Bukowski X Environment: Does Space Matter?

I am constantly thinking about what factors enhance the capacity for innovation. Space and environment seem like a huge part of the equation, but there doesn’t seem to be any empirical evidence to support this. There even seems to be visible paradox that is commonly seen—people rising out of slums or otherwise unspectacular environments to do great things, and others who inherit every opportunity available and squander it. Currently, I live in my childhood home and spend the days networking and searching for jobs full-time. It’s not exactly an innovative activity, but living, eating, breathing, and sleeping for the only purpose of searching for jobs is growing to be a somewhat mundane routine, so it has brought the issue to my mind again. I have only been home for a few weeks, but the walls and aura of my childhood room make me feel complacent, and eager to get started. I have rotated through each neighborhood Starbucks in an attempt to get out of the house, and know each Barista by name. I have even ventured 40 minutes away to Catalina Coffee, which I mention only to plug the fact that they are the best coffee shop in Houston, and you should visit immediately or whenever you are in the area. But, even these places are beginning to feel like confining environments. In large part, it seems to be a question of tools more than physical space. For example, regardless of where I am at, I have a computer and phone—the necessary tools to job search. Whereas, if I were an industrial engineer with only a computer and phone, and no materials to prototype with, things might be more difficult. So, it seems that the proper tools are a given and necessary component—but what about the way a space simply makes you feel? How does that impact innovation? In a writer’s case, the only tools necessary are a pen, paper, and one’s own mind. Because these simple essentials are easily obtained, I think a writer’s point of view provides a compelling insight on the question. Charles Bukowski addresses the topic in Air and Light and Time and Space:

“–you know, I’ve either had a family, a job,

something has always been in the

way

but now

I’ve sold my house, I’ve found this

place, a large studio, you should see the space and

the light.

for the first time in my life I’m going to have

a place and the time to

create.”

no baby, if you’re going to create

you’re going to create whether you work

16 hours a day in a coal mine

or

you’re going to create in a small room with 3 children

while you’re on

welfare,

you’re going to create with part of your mind and your body blown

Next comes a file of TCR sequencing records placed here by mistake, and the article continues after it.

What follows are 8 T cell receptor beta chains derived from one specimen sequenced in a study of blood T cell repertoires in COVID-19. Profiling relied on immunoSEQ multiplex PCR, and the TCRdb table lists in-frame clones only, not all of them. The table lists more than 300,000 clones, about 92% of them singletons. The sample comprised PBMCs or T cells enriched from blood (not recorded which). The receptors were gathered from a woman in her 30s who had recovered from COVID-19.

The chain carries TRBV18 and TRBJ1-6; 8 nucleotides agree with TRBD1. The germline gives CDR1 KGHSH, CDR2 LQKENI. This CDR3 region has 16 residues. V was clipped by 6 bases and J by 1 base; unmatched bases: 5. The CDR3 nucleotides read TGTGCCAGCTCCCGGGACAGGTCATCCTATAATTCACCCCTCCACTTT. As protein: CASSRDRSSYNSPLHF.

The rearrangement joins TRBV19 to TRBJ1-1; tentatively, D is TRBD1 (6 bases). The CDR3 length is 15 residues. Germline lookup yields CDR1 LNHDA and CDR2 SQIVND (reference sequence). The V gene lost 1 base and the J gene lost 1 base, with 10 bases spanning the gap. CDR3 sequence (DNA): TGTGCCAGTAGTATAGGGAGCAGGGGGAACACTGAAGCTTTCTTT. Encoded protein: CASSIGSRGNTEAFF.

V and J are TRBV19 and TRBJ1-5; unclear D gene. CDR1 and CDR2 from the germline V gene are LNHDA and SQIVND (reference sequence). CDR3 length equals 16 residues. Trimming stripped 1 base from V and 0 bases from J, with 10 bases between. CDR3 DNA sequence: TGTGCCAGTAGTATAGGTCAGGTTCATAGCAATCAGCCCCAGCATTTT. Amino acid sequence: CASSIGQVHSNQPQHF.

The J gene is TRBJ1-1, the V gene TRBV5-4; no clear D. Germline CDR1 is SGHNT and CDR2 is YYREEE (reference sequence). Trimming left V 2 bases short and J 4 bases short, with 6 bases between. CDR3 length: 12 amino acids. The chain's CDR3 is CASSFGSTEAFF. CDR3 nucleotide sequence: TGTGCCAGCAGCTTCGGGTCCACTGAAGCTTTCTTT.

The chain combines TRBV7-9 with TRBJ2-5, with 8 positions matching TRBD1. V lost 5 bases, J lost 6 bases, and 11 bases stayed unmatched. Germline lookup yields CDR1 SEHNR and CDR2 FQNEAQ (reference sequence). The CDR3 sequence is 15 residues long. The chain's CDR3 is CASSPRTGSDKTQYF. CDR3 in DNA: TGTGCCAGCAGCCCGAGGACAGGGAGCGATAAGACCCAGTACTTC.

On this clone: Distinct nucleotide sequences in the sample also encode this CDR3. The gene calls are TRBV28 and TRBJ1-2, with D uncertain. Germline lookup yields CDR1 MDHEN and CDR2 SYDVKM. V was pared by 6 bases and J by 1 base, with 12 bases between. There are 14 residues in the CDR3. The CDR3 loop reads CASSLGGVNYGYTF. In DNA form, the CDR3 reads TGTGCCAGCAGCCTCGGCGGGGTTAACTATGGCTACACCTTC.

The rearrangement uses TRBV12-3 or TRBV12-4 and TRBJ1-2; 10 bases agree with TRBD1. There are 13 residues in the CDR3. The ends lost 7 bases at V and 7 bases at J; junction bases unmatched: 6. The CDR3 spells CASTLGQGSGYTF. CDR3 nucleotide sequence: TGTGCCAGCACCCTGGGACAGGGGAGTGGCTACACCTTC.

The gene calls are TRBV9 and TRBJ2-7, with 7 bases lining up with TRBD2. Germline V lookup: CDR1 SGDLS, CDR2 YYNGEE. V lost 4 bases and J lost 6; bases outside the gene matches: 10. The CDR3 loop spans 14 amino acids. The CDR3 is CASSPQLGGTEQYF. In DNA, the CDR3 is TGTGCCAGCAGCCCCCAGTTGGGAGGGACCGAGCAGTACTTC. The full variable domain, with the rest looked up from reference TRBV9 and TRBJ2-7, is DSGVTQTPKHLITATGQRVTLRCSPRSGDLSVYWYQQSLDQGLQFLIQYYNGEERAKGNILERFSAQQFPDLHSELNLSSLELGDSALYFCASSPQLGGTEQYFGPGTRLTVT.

away,

you’re going to create blind

crippled

demented,

you’re going to create with a cat crawling up your

back while

the whole city trembles in earthquake, bombardment,

flood and fire.

baby, air and light and time and space

have nothing to do with it

and don’t create anything

except maybe a longer life to find

new excuses for.”

© Charles Bukowski, Black Sparrow Press

Bukowski’s poem is interesting to me, because, in many ways, I am starting out with so much more than him. My parents paid for my education, and now I have a stable place to live while finding the next step. What really grabs me is how this poem is obviously written from the perspective of a man with few resources, but overwhelming talent.

People often say that it’s all about “who you know,” and I always grimace when I hear these words, because I hope they are never true about me. If you want a means to an end, then they are right– it’s all about who you know. But, if you want satisfaction out of what you create, it can only come through internal competency and desire. And while Bukowski’s words are written from an obviously decrepit situation, I don’t believe he is advocating that creating from nothing is better than utilizing priveledges. He is saying that environment is meaningless—you either have developed the ability and desire, or you haven’t. You’ve got it, or you don’t. For many that were born with economic priveledges, it very well may be all about “who you know,” because many of these people know only how to coordinate relationships, and never learn to create.

How much do you depend on environment? Are you a relationship builder or a creator? Do you depend on people more than you should? Would you know if you did?

Book Mentioned:

The Last Night of The Earth Poems

The Last Night of The Earth Poems

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